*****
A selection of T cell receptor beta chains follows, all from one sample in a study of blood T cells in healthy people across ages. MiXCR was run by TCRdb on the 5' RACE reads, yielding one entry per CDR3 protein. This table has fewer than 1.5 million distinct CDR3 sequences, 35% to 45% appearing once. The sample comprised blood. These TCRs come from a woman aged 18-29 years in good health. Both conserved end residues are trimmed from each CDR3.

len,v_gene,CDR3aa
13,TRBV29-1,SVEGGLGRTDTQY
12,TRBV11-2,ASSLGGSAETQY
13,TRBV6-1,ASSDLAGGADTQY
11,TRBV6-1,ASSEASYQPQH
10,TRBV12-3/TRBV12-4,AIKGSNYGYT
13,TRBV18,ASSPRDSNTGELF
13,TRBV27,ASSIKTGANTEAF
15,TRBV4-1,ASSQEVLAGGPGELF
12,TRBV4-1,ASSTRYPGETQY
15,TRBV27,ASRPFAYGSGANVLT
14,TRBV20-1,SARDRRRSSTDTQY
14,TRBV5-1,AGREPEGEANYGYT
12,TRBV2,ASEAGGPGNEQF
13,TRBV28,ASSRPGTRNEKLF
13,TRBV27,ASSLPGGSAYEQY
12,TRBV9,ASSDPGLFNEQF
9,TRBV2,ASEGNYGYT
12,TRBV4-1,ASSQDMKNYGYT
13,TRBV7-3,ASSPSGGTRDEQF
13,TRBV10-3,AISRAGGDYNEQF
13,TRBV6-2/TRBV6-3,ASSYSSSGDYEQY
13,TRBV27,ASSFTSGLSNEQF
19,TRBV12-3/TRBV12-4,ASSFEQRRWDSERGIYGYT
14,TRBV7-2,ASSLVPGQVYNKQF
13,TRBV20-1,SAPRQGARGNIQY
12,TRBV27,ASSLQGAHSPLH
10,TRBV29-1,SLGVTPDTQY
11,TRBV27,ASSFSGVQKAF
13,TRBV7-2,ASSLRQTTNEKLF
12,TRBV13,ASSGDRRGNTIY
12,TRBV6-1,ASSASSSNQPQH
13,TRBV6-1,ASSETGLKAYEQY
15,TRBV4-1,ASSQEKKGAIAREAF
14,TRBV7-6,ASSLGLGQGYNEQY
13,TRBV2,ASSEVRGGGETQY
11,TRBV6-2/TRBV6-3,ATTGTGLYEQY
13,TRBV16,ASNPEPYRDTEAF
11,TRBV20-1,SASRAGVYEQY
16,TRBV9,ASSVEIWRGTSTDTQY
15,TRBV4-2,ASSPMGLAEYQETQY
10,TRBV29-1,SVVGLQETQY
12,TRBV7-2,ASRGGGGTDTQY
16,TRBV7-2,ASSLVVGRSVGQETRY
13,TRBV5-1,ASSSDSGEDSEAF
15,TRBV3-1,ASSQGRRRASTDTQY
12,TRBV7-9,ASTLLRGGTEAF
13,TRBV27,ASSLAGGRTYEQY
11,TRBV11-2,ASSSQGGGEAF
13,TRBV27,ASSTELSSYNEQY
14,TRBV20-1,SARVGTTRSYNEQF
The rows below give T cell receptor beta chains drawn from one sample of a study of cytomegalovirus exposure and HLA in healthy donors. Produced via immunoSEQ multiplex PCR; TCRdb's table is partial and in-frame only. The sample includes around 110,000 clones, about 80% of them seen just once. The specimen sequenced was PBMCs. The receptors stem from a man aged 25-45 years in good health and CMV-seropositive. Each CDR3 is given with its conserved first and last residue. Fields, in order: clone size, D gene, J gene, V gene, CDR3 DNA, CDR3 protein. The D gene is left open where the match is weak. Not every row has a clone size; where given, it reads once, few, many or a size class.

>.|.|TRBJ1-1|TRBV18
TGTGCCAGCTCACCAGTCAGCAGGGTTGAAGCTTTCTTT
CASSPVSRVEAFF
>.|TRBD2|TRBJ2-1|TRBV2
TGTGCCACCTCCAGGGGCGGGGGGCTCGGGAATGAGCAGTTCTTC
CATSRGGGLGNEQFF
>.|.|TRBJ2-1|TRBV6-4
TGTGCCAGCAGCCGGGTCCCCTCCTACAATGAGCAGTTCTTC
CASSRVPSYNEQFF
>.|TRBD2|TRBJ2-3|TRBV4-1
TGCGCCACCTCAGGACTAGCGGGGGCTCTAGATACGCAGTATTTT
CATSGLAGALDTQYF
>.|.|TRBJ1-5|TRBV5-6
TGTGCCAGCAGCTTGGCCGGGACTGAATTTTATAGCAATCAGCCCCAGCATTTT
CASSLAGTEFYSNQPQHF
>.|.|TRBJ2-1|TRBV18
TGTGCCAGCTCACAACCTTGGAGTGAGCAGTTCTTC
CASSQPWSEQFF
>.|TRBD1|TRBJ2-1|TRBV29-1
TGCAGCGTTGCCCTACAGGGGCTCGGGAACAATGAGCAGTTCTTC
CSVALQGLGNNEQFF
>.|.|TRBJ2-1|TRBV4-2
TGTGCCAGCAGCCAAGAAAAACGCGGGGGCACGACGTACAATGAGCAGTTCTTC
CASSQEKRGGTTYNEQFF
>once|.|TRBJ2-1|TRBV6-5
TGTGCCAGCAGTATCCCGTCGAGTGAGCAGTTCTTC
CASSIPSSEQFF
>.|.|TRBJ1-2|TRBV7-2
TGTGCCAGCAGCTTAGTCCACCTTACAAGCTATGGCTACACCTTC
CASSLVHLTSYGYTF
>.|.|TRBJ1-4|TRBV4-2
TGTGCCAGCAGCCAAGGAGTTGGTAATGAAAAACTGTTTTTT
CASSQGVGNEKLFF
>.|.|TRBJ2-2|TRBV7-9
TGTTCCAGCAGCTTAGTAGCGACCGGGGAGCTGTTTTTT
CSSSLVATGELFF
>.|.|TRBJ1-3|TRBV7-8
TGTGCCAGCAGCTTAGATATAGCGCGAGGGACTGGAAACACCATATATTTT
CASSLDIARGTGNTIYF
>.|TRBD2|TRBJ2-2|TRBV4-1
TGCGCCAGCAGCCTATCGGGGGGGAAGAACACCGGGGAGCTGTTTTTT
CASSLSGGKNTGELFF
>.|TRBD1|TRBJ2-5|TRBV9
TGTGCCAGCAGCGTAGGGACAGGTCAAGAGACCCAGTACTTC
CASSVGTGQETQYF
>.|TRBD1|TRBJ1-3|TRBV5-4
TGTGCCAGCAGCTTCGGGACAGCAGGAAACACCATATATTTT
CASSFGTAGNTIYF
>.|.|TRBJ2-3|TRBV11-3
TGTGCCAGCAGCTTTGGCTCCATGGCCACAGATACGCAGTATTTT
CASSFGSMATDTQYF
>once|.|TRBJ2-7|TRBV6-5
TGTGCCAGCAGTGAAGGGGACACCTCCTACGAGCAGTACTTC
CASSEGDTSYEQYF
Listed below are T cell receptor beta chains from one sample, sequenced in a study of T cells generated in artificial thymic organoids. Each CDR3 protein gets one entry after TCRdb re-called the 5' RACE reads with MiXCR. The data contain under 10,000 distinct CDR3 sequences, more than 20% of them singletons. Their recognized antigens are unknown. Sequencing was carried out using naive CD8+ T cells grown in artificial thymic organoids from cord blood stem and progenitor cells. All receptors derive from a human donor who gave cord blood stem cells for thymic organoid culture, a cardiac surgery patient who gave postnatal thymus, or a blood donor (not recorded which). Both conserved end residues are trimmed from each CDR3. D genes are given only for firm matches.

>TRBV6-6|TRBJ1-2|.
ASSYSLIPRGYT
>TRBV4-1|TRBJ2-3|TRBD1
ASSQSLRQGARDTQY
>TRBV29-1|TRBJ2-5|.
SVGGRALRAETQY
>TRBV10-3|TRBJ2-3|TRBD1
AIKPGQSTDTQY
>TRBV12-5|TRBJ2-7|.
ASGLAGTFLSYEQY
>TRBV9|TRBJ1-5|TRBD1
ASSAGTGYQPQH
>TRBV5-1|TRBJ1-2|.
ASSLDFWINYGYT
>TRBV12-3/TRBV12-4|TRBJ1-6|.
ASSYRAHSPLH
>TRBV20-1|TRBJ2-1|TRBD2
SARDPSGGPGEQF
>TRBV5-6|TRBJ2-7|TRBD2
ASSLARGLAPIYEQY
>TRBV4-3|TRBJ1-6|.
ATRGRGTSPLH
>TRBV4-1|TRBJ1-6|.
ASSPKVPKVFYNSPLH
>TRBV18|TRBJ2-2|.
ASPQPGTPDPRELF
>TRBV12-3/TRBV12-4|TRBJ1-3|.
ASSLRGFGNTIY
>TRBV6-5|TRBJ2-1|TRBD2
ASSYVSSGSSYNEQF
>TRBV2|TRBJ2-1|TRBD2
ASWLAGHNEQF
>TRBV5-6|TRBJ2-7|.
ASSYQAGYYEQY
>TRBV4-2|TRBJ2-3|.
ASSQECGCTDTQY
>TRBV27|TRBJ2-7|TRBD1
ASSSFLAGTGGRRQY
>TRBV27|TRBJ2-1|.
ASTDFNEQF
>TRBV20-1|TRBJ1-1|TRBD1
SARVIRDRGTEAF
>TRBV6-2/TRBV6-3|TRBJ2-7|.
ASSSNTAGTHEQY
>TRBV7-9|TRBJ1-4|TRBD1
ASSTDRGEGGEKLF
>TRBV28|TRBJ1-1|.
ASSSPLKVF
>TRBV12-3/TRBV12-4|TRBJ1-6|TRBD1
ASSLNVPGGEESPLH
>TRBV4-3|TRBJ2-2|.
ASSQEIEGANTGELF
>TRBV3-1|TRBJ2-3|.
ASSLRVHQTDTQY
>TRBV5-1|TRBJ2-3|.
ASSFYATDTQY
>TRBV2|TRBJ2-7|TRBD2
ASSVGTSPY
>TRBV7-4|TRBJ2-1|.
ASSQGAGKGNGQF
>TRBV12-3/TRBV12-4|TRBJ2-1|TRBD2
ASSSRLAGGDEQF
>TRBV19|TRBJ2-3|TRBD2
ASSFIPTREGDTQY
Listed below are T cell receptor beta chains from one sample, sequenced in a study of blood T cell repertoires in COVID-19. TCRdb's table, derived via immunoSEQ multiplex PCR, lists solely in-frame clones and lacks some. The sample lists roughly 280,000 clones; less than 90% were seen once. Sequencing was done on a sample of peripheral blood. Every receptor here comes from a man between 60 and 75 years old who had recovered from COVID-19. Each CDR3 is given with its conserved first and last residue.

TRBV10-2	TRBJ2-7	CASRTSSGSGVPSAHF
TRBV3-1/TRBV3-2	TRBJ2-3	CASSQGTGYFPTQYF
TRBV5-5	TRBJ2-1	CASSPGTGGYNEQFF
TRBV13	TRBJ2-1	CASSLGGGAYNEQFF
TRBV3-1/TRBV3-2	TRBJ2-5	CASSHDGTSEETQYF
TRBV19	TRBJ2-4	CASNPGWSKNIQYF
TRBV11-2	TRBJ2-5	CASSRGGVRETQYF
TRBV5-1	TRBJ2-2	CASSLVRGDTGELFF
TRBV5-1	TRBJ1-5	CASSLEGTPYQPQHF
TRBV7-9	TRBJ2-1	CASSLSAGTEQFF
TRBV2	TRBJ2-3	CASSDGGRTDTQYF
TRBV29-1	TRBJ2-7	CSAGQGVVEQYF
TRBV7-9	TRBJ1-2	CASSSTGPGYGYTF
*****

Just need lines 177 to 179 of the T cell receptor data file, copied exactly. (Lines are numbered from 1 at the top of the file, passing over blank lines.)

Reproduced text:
TRBV13	TRBJ2-1	CASSLGGGAYNEQFF
TRBV3-1/TRBV3-2	TRBJ2-5	CASSHDGTSEETQYF
TRBV19	TRBJ2-4	CASNPGWSKNIQYF